"You become a better employee, better parent, better friend, better person," said the former Silicon Valley entrepreneur now living in Canada. "My energy changes, my brain changes. I can pay attention, I can follow through."

The cornerstone of Asprey's diet is a drink called Bulletproof Coffee, a modified version of the caffeinated beverage which uses beans stripped of mycotoxins -- essentially mold that forms during the fermentation process.

Add to that butter from grass-fed cows and medium-chain triglycerides (MCT) oil.

The ingredients are blended together to produce a creamy, naturally sweet beverage a bit like a milkshake, taken at breakfast in lieu of a meal.

"So you drink a couple of these and all of a sudden you don't care about food for a very long time," said Asprey. "Your brain has energy that doesn't come from sugar, you didn't want sugar in your coffee and you lose the craving and you sort of have freedom."

Asprey used to weigh 300 pounds, and spent much of his life battling to lose weight.

The coffee diet idea came to him during a trip to Tibet in 2004. He was weak with altitude sickness while traveling in the mountainous region -- until he drank yak butter tea.

Asprey was so impressed by the energetic effect of the drink that he tried to reproduce it at home.

After years of trying all kinds of ingredients and combinations, he unveiled a patented formula in 2009 through his blog and on social media, claiming the coffee and an associated health regimen helped him attain a "bodybuilder" physique.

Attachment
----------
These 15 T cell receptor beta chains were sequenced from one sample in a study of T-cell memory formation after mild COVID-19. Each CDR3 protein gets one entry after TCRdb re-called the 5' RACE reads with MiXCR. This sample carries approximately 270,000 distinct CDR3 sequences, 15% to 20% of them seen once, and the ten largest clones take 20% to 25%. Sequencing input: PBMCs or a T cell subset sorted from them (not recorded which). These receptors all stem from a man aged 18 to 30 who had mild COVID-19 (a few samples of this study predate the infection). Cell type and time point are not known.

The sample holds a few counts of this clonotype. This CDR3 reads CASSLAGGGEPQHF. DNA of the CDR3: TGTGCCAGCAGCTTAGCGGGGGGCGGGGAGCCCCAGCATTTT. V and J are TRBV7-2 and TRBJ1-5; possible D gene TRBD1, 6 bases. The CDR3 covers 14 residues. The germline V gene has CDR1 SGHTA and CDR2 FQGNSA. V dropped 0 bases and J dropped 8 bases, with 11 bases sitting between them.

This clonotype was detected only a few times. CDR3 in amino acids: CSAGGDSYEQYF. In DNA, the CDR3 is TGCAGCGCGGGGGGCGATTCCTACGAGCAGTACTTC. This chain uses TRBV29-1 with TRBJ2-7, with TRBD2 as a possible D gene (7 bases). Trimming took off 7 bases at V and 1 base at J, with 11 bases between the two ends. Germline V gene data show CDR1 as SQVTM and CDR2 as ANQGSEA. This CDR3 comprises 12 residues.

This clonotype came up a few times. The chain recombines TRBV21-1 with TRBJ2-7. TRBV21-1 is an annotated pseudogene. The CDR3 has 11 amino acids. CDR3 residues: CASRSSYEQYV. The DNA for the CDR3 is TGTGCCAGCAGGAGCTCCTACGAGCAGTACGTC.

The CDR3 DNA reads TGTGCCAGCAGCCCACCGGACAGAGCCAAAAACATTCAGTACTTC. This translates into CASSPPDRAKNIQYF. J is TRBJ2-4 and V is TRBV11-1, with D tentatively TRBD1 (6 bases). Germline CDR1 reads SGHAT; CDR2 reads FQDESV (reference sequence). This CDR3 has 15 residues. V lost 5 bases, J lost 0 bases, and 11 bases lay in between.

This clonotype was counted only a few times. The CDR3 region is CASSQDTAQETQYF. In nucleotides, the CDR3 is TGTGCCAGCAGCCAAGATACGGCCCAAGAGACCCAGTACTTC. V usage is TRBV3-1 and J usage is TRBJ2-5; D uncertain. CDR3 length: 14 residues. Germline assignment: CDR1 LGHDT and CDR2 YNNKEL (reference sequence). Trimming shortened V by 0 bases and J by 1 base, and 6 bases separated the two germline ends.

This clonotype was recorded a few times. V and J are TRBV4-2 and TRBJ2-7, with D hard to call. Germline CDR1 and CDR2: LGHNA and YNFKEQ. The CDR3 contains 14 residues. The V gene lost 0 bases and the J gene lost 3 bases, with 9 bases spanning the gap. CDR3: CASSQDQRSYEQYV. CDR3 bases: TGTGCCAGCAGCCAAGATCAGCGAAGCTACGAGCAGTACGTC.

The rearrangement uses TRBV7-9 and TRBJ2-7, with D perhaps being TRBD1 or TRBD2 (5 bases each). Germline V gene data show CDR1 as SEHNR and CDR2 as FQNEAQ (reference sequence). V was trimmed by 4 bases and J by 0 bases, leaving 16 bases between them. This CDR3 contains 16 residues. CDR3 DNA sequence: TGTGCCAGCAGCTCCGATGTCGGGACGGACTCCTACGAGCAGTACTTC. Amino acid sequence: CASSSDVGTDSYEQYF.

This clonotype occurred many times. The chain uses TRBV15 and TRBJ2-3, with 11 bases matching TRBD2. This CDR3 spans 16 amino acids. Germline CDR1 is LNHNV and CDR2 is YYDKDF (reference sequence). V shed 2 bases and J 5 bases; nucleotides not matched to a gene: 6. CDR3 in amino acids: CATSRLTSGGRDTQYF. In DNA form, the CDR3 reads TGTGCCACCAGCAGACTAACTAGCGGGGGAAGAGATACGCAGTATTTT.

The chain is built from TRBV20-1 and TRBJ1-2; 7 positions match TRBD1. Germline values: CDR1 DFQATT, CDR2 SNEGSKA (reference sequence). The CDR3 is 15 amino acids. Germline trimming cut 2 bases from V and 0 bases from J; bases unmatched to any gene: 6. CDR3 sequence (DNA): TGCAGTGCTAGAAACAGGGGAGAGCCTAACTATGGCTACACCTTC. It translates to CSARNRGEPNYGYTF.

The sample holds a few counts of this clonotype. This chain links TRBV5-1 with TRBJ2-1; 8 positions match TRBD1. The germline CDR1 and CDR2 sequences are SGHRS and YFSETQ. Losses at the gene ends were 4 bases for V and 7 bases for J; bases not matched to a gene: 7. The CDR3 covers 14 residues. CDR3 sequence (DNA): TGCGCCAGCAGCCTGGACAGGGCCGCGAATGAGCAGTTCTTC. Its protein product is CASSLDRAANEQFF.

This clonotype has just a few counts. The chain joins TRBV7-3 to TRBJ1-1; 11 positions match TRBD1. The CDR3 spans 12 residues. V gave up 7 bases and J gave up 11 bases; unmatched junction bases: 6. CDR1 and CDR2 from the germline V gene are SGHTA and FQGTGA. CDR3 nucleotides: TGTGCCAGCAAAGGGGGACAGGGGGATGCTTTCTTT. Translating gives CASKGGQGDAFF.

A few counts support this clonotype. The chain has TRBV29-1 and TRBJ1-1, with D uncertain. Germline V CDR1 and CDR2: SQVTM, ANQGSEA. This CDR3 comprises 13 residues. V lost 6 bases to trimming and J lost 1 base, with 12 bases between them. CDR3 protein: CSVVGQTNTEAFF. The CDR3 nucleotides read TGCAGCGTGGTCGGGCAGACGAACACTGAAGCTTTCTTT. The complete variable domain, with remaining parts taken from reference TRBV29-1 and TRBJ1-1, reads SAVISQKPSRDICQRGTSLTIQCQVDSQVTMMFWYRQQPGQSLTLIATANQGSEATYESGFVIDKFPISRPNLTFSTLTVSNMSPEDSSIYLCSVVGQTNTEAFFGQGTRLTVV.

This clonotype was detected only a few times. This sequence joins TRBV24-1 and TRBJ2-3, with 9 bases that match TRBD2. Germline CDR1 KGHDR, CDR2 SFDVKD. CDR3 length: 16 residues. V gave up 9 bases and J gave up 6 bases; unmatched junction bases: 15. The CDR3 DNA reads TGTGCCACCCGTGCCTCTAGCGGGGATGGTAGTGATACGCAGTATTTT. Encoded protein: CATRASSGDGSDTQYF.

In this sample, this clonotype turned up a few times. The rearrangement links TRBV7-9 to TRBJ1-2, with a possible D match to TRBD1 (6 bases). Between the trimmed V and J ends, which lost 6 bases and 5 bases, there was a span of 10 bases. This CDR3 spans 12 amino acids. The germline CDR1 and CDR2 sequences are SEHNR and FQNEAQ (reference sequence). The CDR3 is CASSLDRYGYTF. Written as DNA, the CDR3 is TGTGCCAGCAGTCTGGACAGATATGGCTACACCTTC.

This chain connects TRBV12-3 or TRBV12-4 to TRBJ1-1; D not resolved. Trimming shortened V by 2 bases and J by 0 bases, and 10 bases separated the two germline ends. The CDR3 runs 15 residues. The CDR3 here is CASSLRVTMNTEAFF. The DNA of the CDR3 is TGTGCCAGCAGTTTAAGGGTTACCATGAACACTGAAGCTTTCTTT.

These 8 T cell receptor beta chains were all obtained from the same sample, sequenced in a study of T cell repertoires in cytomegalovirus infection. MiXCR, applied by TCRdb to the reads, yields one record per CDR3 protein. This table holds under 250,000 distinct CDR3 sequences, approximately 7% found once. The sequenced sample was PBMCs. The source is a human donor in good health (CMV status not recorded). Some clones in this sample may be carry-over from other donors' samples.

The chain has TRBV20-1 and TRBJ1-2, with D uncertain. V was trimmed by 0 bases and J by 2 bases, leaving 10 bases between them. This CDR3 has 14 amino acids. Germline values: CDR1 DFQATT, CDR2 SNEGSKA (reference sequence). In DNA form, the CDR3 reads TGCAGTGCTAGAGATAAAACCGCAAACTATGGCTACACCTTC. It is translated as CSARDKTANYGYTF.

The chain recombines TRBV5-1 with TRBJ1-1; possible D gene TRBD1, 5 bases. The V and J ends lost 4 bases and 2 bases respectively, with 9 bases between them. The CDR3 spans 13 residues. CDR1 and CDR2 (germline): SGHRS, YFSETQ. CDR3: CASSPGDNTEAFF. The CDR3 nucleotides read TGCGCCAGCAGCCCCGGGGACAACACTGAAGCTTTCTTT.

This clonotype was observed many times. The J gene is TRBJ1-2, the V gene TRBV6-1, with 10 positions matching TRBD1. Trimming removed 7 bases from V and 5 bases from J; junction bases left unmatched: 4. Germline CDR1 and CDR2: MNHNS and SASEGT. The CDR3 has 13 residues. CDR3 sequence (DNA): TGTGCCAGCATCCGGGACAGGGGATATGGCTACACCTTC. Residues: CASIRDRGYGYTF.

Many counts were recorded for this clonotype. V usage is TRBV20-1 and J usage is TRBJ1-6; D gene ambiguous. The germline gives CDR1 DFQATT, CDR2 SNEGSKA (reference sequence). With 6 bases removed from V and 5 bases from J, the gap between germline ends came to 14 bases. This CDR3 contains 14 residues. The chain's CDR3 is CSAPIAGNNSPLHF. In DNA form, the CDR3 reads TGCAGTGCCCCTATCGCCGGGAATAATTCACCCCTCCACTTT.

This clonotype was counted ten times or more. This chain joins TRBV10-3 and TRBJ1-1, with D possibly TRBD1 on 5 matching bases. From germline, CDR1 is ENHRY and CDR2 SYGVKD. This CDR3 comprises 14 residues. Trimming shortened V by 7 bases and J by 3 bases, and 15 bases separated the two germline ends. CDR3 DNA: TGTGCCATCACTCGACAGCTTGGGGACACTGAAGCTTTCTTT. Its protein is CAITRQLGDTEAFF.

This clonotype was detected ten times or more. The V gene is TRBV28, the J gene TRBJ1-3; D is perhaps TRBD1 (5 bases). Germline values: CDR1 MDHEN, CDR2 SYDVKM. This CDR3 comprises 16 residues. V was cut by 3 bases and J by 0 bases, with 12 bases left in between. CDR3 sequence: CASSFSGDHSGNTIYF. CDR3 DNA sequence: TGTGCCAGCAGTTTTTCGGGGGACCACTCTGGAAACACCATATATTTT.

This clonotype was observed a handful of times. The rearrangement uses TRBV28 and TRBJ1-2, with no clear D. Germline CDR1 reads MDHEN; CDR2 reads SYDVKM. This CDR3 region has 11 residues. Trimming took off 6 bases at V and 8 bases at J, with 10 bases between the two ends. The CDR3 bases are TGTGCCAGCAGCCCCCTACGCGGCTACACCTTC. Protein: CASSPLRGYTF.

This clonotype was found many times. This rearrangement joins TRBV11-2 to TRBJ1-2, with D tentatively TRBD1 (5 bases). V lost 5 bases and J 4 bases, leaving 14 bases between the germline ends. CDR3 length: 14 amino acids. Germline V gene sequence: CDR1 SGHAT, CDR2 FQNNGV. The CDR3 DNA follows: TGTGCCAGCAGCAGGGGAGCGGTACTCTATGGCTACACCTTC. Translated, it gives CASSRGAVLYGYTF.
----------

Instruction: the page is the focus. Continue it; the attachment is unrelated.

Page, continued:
Holocaust survivor Ruth Klueger on Wednesday lauded Germany for keeping its doors open to thousands of war refugees, calling Chancellor Angela Merkel's "we can do it" slogan "heroic".

"This country, which was responsible for the worst crimes of the century, has won the applause of the world today," the 84-year-old scholar told the German parliament in an address as part of commemorations for International Holocaust Remembrance Day.

"I am one of the many outsiders who has gone from surprise to admiration," Klueger said, describing Merkel's rallying call of "We can do it" as a "simple but heroic slogan".

Merkel has repeated the mantra over recent months as she has resisted fierce opposition -- even from within her conservative camp -- to reverse her policy towards refugees.

Klueger, who now lives in the United States, said it was precisely Merkel's approach toward those fleeing war and misery that had moved her to accept the German parliament's invitation to speak on the 71st anniversary of the liberation of Auschwitz death camp.